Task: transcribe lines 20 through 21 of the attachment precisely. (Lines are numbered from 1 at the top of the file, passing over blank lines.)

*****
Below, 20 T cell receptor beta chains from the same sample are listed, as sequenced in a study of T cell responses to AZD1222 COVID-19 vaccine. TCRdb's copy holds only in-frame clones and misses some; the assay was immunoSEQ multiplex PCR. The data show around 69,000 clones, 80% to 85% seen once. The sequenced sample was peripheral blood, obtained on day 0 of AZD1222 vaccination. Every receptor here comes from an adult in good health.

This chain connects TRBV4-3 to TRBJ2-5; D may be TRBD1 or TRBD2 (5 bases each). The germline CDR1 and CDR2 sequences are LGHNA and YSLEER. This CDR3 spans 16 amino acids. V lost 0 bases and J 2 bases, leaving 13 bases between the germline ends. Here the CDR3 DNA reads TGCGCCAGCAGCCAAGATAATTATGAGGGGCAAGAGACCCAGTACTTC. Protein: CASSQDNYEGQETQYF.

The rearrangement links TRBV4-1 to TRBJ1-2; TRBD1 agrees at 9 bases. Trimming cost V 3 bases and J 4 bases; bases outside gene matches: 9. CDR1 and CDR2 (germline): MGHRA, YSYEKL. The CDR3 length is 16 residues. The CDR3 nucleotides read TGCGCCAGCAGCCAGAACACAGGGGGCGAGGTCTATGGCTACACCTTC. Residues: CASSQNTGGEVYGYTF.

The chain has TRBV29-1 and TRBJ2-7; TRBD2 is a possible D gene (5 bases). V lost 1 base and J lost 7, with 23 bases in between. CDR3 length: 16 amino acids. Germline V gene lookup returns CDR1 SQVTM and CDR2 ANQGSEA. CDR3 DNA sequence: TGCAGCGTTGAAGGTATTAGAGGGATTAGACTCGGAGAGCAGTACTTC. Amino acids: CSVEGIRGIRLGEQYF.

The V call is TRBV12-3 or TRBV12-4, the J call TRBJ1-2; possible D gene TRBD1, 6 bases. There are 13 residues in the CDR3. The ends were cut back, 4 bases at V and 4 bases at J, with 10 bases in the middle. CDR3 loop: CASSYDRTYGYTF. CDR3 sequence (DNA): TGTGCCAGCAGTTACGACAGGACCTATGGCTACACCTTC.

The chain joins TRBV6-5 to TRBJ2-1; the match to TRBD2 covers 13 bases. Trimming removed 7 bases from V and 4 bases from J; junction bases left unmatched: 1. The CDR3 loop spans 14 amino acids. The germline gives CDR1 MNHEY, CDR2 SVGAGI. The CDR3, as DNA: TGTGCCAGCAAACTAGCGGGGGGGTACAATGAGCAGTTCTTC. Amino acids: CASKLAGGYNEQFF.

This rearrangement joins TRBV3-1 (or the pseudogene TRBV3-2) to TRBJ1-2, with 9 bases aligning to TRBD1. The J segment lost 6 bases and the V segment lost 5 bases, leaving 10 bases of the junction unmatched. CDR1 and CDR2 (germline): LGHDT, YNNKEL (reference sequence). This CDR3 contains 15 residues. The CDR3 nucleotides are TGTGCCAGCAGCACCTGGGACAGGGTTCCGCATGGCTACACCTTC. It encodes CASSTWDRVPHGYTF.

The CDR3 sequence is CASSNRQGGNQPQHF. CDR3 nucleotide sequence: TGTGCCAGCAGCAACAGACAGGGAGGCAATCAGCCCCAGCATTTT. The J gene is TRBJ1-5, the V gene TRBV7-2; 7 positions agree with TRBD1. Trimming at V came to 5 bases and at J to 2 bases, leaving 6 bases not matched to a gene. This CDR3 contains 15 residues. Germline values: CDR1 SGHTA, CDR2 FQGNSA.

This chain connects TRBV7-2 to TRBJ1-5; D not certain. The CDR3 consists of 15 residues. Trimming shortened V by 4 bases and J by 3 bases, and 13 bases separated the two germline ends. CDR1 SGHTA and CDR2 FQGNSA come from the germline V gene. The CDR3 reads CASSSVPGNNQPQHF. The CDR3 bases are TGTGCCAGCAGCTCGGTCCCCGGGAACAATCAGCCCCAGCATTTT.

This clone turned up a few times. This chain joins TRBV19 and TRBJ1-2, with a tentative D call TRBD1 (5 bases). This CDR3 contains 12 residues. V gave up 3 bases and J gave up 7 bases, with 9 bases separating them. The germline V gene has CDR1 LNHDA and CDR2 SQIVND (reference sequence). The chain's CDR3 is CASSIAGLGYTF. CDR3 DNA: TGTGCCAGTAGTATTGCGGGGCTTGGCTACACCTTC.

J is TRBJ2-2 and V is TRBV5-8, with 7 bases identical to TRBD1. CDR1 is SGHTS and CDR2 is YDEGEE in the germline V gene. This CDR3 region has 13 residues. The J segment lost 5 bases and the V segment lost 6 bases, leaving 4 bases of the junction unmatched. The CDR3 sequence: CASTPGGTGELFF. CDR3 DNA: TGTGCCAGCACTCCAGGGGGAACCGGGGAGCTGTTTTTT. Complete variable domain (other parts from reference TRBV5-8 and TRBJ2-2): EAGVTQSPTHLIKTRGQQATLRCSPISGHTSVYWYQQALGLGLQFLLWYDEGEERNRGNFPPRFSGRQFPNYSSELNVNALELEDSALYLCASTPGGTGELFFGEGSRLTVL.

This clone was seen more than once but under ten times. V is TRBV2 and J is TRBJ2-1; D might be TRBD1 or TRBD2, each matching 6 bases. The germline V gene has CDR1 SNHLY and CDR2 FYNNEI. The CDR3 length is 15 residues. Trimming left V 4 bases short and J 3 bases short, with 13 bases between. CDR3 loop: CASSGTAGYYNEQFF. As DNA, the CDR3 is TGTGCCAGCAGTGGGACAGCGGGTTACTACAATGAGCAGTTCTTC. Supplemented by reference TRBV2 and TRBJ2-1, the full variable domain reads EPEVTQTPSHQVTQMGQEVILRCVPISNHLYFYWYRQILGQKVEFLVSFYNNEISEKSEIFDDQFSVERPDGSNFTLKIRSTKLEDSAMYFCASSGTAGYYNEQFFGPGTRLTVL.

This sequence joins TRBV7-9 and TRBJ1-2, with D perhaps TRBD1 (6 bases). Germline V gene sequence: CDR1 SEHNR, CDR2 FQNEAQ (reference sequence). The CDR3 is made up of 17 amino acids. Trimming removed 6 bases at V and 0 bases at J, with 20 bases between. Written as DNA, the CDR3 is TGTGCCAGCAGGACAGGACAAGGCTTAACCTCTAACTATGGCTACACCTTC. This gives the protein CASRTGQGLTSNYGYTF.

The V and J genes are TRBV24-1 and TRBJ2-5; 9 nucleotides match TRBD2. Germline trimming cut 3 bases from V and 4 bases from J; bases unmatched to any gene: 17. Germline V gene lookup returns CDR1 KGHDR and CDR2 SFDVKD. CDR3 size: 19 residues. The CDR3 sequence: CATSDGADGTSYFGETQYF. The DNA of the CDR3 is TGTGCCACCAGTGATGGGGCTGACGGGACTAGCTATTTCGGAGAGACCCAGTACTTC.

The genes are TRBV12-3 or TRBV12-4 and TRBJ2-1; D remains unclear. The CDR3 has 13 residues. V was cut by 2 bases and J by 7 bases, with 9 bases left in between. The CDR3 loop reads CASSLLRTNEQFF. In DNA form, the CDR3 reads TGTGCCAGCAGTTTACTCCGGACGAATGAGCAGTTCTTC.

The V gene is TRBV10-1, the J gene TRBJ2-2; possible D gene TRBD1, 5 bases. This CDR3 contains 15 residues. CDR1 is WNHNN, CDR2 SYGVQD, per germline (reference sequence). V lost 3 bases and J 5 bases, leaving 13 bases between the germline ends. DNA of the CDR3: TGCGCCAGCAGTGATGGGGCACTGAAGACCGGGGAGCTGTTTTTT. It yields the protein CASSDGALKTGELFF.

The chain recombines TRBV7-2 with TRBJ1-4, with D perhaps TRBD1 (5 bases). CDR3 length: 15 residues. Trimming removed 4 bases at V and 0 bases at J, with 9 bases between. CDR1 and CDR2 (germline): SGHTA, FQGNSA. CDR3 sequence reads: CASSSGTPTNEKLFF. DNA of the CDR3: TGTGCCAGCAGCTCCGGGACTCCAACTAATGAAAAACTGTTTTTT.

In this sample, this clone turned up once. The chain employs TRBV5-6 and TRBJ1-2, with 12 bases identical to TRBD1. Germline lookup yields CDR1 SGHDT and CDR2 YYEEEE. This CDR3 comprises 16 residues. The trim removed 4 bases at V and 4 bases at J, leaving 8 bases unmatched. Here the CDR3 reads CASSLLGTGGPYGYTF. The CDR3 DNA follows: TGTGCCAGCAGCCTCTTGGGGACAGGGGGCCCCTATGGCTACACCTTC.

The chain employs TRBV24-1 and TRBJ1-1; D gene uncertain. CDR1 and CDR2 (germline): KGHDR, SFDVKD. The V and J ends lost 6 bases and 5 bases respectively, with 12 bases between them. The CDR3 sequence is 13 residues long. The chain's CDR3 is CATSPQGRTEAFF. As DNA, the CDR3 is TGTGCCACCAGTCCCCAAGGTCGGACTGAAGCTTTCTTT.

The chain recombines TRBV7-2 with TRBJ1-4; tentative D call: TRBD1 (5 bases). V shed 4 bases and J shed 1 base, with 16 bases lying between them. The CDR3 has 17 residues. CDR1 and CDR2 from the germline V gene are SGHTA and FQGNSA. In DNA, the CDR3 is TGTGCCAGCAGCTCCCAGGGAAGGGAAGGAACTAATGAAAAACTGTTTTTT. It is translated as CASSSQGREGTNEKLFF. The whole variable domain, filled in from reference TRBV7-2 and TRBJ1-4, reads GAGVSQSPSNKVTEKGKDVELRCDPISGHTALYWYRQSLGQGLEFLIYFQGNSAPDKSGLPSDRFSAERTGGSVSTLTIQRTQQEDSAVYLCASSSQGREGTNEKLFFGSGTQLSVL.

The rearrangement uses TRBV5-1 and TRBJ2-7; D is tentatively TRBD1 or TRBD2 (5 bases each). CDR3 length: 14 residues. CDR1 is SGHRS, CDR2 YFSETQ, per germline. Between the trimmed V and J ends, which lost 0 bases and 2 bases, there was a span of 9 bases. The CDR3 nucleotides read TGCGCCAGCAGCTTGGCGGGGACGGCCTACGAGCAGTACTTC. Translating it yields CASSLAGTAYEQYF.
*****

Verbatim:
The chain recombines TRBV7-2 with TRBJ1-4; tentative D call: TRBD1 (5 bases). V shed 4 bases and J shed 1 base, with 16 bases lying between them. The CDR3 has 17 residues. CDR1 and CDR2 from the germline V gene are SGHTA and FQGNSA. In DNA, the CDR3 is TGTGCCAGCAGCTCCCAGGGAAGGGAAGGAACTAATGAAAAACTGTTTTTT. It is translated as CASSSQGREGTNEKLFF. The whole variable domain, filled in from reference TRBV7-2 and TRBJ1-4, reads GAGVSQSPSNKVTEKGKDVELRCDPISGHTALYWYRQSLGQGLEFLIYFQGNSAPDKSGLPSDRFSAERTGGSVSTLTIQRTQQEDSAVYLCASSSQGREGTNEKLFFGSGTQLSVL.

The rearrangement uses TRBV5-1 and TRBJ2-7; D is tentatively TRBD1 or TRBD2 (5 bases each). CDR3 length: 14 residues. CDR1 is SGHRS, CDR2 YFSETQ, per germline. Between the trimmed V and J ends, which lost 0 bases and 2 bases, there was a span of 9 bases. The CDR3 nucleotides read TGCGCCAGCAGCTTGGCGGGGACGGCCTACGAGCAGTACTTC. Translating it yields CASSLAGTAYEQYF.